LOS ANGELES -- USC players don't want to hear about expectations or narrowing windows of opportunity or preseason rankings. After being shut out of the postseason for sins of the past, they are now shutting out the noise that surrounds the much-hyped 2012 team.
When the stern infractions were handed down two years ago -- which included a two-year bowl ban and scholarship reductions through 2014 -- several of the then-sophomores got together and made a pact that when they could return to the postseason, they would do so with a hunger. And the 2012 team is starving.
"As much as you want to hide it, knowing you could go 12-0 and it doesn't matter, well, it sucks," said safety T.J. McDonald. "You want to win every game, but knowing no matter what you do, you can't win a championship. That's why you come to USC.
"Now we can win every game and get to a bowl game. Hopefully a big one. We have big hopes. It's not a sense of urgency. But a sense that it's our time. It's a hunger."
When you look at the returning weapons -- the receivers, the running back, the secondary, the linebackers, the four offensive linemen -- it's easy to see why many are projecting USC as the preseason No. 1. And the quarterback, who made the phrase "serious unfinished business" as synonymous with USC as "Traveler," knows what this team is capable of.
"I think it's a special year for our team when you look at all of the talent and everyone we have coming back," said Matt Barkley, the preseason Heisman Trophy favorite and likely top-5 draft pick in the 2013 NFL draft. "But I don't think you can look forward and say, 'If we don't do it this year, we'll never do it.' That's flawed thinking and the wrong mindset to have. But I will say that I think we have a great shot to do it this year."
"It" being the national championship. But there are constant reminders for the players to keep their own expectations tempered. Chalked into the side of the practice field are the words "PREP NOT HYPE," a reminder that national championships are not won in the court of public opinion.
In the weight room, the 2012 schedule is up on the wall with white pieces of tape across every opponent save Hawaii -- the season opener on Sept. 1.
"I don't think our approach is going to be any different this year than it has been in the past when we didn't have a bowl game to go to," said USC head coach Lane Kiffin. "We didn't change anything last year as far as preparation, so we don't want to change anything now. We didn't all of a sudden not coach as hard and it's not like we're going to start coaching hard."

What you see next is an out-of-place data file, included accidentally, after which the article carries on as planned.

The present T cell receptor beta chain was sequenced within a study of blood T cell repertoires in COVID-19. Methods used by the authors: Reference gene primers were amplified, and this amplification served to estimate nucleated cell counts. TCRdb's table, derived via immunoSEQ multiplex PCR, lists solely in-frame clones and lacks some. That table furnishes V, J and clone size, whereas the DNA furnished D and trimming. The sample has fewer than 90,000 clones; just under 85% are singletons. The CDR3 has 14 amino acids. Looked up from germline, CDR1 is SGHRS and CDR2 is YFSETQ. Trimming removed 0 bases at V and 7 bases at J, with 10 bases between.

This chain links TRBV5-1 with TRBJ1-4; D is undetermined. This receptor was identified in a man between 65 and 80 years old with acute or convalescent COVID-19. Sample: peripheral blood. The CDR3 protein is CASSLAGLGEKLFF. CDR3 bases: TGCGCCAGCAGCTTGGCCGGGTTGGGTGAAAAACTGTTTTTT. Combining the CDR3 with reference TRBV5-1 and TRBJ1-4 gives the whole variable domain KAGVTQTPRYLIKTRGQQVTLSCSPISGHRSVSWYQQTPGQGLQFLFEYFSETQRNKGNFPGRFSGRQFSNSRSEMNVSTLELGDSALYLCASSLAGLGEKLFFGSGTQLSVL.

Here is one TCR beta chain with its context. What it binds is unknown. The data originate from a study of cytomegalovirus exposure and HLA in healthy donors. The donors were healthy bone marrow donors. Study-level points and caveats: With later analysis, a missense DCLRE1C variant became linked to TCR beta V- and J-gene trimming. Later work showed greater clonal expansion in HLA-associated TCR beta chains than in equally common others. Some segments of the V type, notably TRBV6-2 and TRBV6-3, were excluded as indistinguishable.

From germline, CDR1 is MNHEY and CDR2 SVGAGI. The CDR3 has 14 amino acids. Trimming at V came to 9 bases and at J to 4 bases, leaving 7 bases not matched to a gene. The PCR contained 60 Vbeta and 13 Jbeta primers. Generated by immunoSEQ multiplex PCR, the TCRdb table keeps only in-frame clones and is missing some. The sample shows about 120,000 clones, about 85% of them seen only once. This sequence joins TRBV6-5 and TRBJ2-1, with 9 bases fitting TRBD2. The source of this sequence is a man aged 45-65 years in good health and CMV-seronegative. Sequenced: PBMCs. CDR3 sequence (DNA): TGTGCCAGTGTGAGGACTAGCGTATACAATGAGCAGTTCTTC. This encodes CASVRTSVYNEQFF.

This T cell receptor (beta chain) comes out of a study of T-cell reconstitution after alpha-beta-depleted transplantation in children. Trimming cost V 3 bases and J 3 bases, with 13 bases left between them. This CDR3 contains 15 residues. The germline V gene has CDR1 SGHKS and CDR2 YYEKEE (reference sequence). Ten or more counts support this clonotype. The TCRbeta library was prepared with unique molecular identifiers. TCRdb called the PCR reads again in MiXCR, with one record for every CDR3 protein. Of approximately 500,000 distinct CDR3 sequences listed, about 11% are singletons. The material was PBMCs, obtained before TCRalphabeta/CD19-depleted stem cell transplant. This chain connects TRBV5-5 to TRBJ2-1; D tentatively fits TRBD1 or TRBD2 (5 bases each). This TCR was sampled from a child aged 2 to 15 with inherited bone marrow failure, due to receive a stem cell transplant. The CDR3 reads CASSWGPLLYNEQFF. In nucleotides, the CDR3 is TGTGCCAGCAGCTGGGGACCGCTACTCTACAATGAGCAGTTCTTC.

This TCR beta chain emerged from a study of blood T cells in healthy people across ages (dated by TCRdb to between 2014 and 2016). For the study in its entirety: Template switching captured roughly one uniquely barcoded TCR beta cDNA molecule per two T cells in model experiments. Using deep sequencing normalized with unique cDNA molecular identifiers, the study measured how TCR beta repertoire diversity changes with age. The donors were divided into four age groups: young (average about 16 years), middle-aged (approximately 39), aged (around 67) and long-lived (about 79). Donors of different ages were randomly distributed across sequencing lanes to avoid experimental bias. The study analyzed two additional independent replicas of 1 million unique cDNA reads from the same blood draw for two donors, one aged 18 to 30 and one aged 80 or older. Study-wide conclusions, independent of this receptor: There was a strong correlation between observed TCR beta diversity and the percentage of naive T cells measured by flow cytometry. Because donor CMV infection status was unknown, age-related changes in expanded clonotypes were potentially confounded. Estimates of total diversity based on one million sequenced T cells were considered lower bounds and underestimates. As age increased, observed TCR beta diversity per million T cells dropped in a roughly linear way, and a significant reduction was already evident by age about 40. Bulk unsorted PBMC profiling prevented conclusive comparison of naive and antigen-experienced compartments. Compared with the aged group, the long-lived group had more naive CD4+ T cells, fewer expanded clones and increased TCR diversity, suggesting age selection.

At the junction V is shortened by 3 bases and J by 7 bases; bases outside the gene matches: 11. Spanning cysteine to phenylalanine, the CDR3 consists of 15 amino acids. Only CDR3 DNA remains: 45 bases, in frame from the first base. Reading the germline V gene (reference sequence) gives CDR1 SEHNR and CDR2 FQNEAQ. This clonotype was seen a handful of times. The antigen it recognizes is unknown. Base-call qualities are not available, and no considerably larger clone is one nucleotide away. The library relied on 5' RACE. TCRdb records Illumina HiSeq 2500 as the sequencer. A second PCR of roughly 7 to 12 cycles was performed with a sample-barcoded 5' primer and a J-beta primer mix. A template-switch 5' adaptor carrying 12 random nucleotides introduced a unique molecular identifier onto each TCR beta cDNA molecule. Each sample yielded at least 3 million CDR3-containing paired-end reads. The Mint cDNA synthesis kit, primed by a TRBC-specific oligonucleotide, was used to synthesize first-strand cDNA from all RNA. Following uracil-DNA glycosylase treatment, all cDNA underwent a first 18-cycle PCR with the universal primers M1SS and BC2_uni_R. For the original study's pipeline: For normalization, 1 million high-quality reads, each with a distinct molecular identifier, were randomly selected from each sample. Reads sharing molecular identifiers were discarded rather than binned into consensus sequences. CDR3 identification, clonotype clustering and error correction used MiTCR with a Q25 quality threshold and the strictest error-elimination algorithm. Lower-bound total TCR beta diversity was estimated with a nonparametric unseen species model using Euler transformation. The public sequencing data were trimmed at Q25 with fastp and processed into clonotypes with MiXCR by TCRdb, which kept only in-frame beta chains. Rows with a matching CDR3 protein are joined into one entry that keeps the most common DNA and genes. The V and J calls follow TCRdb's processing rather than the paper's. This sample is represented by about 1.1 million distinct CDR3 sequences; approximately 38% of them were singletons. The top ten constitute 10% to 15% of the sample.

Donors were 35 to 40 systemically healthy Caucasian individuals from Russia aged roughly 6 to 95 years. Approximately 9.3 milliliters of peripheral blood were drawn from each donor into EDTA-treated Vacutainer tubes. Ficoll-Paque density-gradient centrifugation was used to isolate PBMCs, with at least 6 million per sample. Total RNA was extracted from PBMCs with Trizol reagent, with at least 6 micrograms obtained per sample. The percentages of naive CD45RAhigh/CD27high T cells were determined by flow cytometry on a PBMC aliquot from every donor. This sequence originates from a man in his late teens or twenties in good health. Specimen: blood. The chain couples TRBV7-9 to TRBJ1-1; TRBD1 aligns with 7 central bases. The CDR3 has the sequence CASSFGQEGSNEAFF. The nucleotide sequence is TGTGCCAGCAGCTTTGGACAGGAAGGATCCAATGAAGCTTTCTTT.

Yet players say there was always that nagging reminder that there was no tangible prize at the end of the race.
"I think to those on the outside, it might look like we have a sense of urgency," McDonald said. "That's only because we've spent the last two Christmases watching other teams play. So is there a sense of urgency? Yes. But it's because we want it, not because other people think we should have it."
The Trojans are already starting to feel the effects of limited scholarships with depth issues across the board. It will only get worse with a maximum of 75 scholarships in 2012, 2013 and 2014. Plus, they can't sign more than 15 players in those years.
This season could also be one of vindication for Kiffin. A national championship -- or at least an appearance in the title game -- would validate him for holding the Trojans together through what many considered overly draconian sanctions.
Still, Kiffin says, nothing changes this year.
"There will be no difference in how we approach each game," Kiffin said. "It's not like you're going on the road against a top-5 opponent like Oregon and we start to coach differently and then the next week against UCLA who is unranked. [The expectations] have nothing to do with our preparation. Prep not hype. That explains it all. It will always be our preparation for the game, not the hype surrounding us or the game or the opponent."
Yet guys such as McDonald and Barkley can't help but think back to that meeting two years ago, when the sanctions were first handed down. And now they finally have the chance to put their plan into motion.
"We talked about when we got back, we want it to be like it was before," McDonald said. "We want to be able to live up to the standard, not just be part of any rebuilding process. Last year we had a good season and now we're exactly where we want to be. You don't come to SC to be under the radar. You don't come here to be underestimated. You come here to be at the top of the pack. We know we'll get attention. But we won't be arrogant or buy into it. And if people want to put us up front, that's fine. It makes us even more hungry to get it done."